The global durum wheat (Triticum turgidum Desf.) market is narrow and extremely competitive. In 2014, the durum wheat market experienced a drastic fall of 12% of the harvest due to factors including drought, plant pathogens and civil unrest in the Middle East. In Australia, production is limited by the area which can be cultivated using existing varieties. In particular, current varieties are susceptible to crown rot, leaf rust and drought. To further expand the production area, improved durum varieties are required.
My project aims to bring together useful alleles from three major durum growing areas (Middle East, Morocco, and Australia) to solve each other’s limitations and increase global durum wheat production. Major target traits include tolerance to crown rot, leaf rust resistance and drought tolerance while achieving desirable yield. This project will exploit the latest trait introgression technology to rapidly assemble the desired traits into a number of adapted Australian cultivars. The research seeks to develop highly valuable germplasm incorporating desirable traits, while also providing insight into genetic control of such traits, along with associated DNA markers. This project also initiates collaborative effort with breeders/researchers at the International Centre for Agricultural Research in the Dry Areas (ICARDA) based in Morocco.
- Characterize 12 ICARDA elite lines (from Morocco, Lebanon, and Syria) and 6 Australian varieties, both genotypically and phenotypically.
- Using ‘speed breeding’ rapidly generate a nested-association mapping (NAM) population.
- Characterize the NAMs for specific traits (crown rot, root architecture and leaf rust resistance) to identify new markers useful for breeding.
- Characterize the NAMs for field performances in Australia, Morocco, and Lebanon to generate a training population for genomic selection.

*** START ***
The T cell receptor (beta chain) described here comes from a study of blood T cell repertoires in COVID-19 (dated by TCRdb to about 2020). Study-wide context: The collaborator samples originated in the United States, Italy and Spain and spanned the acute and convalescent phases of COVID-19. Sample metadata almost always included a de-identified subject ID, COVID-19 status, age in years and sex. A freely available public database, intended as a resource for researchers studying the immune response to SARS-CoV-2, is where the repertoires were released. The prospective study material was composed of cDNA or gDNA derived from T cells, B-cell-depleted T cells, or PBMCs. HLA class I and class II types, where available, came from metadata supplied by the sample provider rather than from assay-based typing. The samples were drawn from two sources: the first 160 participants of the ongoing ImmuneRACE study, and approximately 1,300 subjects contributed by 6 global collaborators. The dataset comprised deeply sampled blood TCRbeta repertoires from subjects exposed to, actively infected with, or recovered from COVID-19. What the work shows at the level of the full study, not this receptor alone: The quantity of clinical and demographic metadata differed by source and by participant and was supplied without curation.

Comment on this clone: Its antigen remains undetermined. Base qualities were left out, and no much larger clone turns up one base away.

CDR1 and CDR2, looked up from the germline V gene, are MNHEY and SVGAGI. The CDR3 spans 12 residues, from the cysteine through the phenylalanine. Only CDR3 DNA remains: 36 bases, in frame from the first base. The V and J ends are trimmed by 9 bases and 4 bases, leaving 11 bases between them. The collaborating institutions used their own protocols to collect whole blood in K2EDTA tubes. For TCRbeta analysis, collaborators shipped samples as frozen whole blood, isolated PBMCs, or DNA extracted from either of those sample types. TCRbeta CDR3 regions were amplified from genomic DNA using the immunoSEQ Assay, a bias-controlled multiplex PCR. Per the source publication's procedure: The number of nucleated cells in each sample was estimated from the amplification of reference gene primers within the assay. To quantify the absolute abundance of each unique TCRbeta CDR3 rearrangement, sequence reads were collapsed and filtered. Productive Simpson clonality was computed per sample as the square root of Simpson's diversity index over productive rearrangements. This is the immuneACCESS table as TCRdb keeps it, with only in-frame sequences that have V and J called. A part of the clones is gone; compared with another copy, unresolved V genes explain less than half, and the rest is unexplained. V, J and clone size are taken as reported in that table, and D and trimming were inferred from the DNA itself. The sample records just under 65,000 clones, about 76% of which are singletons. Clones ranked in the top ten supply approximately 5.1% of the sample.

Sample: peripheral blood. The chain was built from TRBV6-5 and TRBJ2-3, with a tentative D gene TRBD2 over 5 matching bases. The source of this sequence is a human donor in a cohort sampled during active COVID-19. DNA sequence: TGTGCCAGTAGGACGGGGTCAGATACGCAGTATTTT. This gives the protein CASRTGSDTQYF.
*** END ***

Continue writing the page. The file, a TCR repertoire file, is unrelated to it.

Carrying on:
- Inter-mate the most promising NAM progenies to pyramid traits via ‘speed breeding’ coupled with genomic selection.
Donor lines from ICARDA (Morocco) have been identified for the target traits. A total of 12 donor lines will be crossed to 3 Australian durum cultivars lacking these important traits, in the first half of 2015. Populations will be generated for genetic analysis and trait pyramiding using the new cereal breeding methodology developed at UQ. This technique combines the use of “speed breeding”, genotyping-by-sequencing DNA markers, high-throughput phenotypic screens and innovative crossing schemes. In the first year of my project I will apply phenotypic screening methods adapted to the speed breeding system. In the second year of the project, the durum NAM population will be genotyped using DArTseq DNA markers and evaluated in field and glasshouse experiments in Australia, Morocco and Lebanon to confirm the presence and effect of the introgressed genes for each of the target traits. The elite introgression lines and DNA marker information will be made available to breeders in Australia and globally via the ICARDA distribution network.